Thursday, July 22, 2010
Mark E. Manyin
Specialist in Asian Affairs
After communist North Vietnam's victory over U.S.-backed South Vietnam in 1975, U.S.- Vietnam had minimal relations until the mid-1990s. Normal diplomatic relations were established on July 11, 1995. Since then, bilateral ties have expanded to the point where leaders on both sides describe each other as partners on a number of issues. The maturation of relations has been particularly marked since the mid-2000s, when Vietnam made a decision to upgrade the relationship; since then, overlapping strategic and economic interests have compelled the United States and Vietnam to improve ties across a wide spectrum of issues. Congress played a significant role in the normalization process and continues to influence the state of relations.
In the United States, voices favoring improved relations have included those reflecting U.S. business interests in Vietnam's reforming economy and U.S. strategic interests in expanding cooperation with a populous country—Vietnam has 88 million people—that has an ambivalent relationship with China. Others argue that improvements in bilateral relations should be conditioned upon Vietnam's authoritarian government improving its record on human rights. Vietnam is asserting itself on the regional stage; for instance, in 2010 it is the chair of the Association of Southeast Asian Nations (ASEAN). The population of more than 1 million Vietnamese-Americans, as well as legacies of the Vietnam War, also drive continued U.S. interest.
Vietnamese leaders have sought to upgrade relations with the United States in part due to the desire for continued access to the U.S. market and to worries about China's expanding influence in Southeast Asia. That said, Sino-Vietnam relations are Vietnam's most important bilateral relationship and Vietnamese leaders must tiptoe carefully along the tightrope between Washington and Beijing, such that improved relations with one capital not be perceived as a threat to the other. Also, some Vietnamese remain suspicious that the United States' long-term goal is to erode the Vietnamese Communist Party's (VCP) monopoly on power.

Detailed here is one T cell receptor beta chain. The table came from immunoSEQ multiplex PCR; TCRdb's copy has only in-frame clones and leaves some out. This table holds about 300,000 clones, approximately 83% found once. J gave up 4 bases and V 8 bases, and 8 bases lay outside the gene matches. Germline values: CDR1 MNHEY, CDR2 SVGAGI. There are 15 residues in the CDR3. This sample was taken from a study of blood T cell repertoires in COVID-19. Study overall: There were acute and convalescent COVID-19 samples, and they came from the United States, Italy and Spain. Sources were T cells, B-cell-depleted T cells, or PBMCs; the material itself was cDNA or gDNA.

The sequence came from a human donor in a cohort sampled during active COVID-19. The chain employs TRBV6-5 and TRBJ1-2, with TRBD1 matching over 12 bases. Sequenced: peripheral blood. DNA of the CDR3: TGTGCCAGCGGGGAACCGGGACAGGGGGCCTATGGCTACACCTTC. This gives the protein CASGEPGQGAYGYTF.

Economic ties are the most mature aspect of the U.S.-Vietnam bilateral relationship. The United States is Vietnam's largest export market and in 2009 was its largest source of foreign direct investment. Bilateral trade has grown more than fivefold since the United States extended "normal trade relations" (NTR) treatment to Vietnam in 2001. Increased bilateral trade also has been fostered by Vietnam's market-oriented reforms and the resulting growth in its foreigninvested and privately-owned sectors. From 1987-2007, Vietnam's annual gross domestic product (GDP) growth averaged over 7%. Since then, Vietnam's economy has been buffeted by economic difficulties that have lowered growth rates and raised inflation. Vietnam is one of the largest recipients of U.S. assistance in East Asia; since the late 2000s, annual U.S. aid typically surpasses $100 million, much of it for health-related activities. The Obama Administration is debating whether to add Vietnam to the Generalized System of Payments (GSP) program, which extends duty-free treatment to certain products that are imported from designated developing countries. The United States and Vietnam are two of eight countries negotiating a Trans-Pacific Strategic and Economic Partnership (TPP) regional free trade agreement (FTA).
Human rights are the biggest thorn in the side of the relationship. Vietnam is a one-party, authoritarian state ruled by the Vietnamese Communist Party (VCP), which appears to be following a strategy of permitting most forms of personal and religious expression while selectively repressing individuals and organizations that it deems a threat to the party's monopoly on power. Most observers argue that the government, which already had tightened restrictions on dissent and criticism since 2007, intensified its suppression in 2009 and early 2010.
Date of Report: July 12, 2010
Number of Pages: 37
Order Number: R40208
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Posted by Penny Hill Press, Inc. at Thursday, July 22, 2010